How to add repositories in elementary OS Loki from the terminal

Elementary OS 0.4 LokiIf you were to ask me what is the graphical environment that I liked the most of all those that I have tried since I use Linux, I think I would tell you that the Pantheon of elementary OS. But if I'm not using it on my laptop right now, it's because its developers are very "on their own" and there are things that I don't really like, like having to activate the desktop in an unofficial way.

Another thing that elementary OS developers have done that makes the system stand out a bit more from other Ubuntu-based distributions is that you can't add repositories as we like the most, that is, using a command in the terminal. At first it was thought that it was a restriction that would only affect betas, but elementary OS Loki has been available for a long time and is still not possible. Or not unless a software package is installed.

Adding repositories in elementary OS Loki is possible by installing a package

Being able to add repositories in elementary OS Loki using the terminal is one command away, two if we want to make sure we use the latest version. What we will have to do is install the package software-properties-common, so just open a terminal and type the following:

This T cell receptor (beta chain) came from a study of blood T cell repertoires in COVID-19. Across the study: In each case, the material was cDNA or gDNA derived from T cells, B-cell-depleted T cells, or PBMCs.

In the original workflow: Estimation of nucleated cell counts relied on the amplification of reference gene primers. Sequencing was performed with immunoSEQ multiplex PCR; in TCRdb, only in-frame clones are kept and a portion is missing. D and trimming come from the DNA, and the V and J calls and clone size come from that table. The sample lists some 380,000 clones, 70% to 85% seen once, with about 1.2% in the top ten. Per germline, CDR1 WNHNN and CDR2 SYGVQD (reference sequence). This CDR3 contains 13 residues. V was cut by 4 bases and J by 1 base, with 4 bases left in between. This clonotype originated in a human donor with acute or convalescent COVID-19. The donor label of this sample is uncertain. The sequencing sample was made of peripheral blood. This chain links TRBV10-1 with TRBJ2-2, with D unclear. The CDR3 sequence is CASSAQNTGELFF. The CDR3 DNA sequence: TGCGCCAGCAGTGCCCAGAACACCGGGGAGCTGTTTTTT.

sudo apt-get update
sudo apt-get install software-properties-common

Once the package is installed, we will be able to add repositories as we did in previous versions of this attractive operating system. In fact, it is a bit surprising that the developers of elementary OS have included this restriction because what we find most on the Internet when it comes to installing software that is not available in the official repositories is the command to do it from the terminal. I imagine the restriction exists because elementary OS developers they want to make sure everything works perfectly. Do you agree with the restriction or have you installed the necessary package to add repositories from the terminal?


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  1.   DieGNU said

    Wow, I had no idea about this because I didn't need it. I was already surprised that the Ubuntu Driver Manager did not appear first, but the PPAs, which is something basic as basic as the proprietary controllers, whether with an interface or not, it seems to me a bit to try to distance itself from its ubuntera base without any practical sense; Wow, it's my opinion.

  2.   Luis said

    Blocking seems fine to me (especially, knowing who that distro is intended for). I am very against using PPAs. They make the system more vulnerable.

  3.   ILIDAN storm (Berserk) said

    Very useful, thanks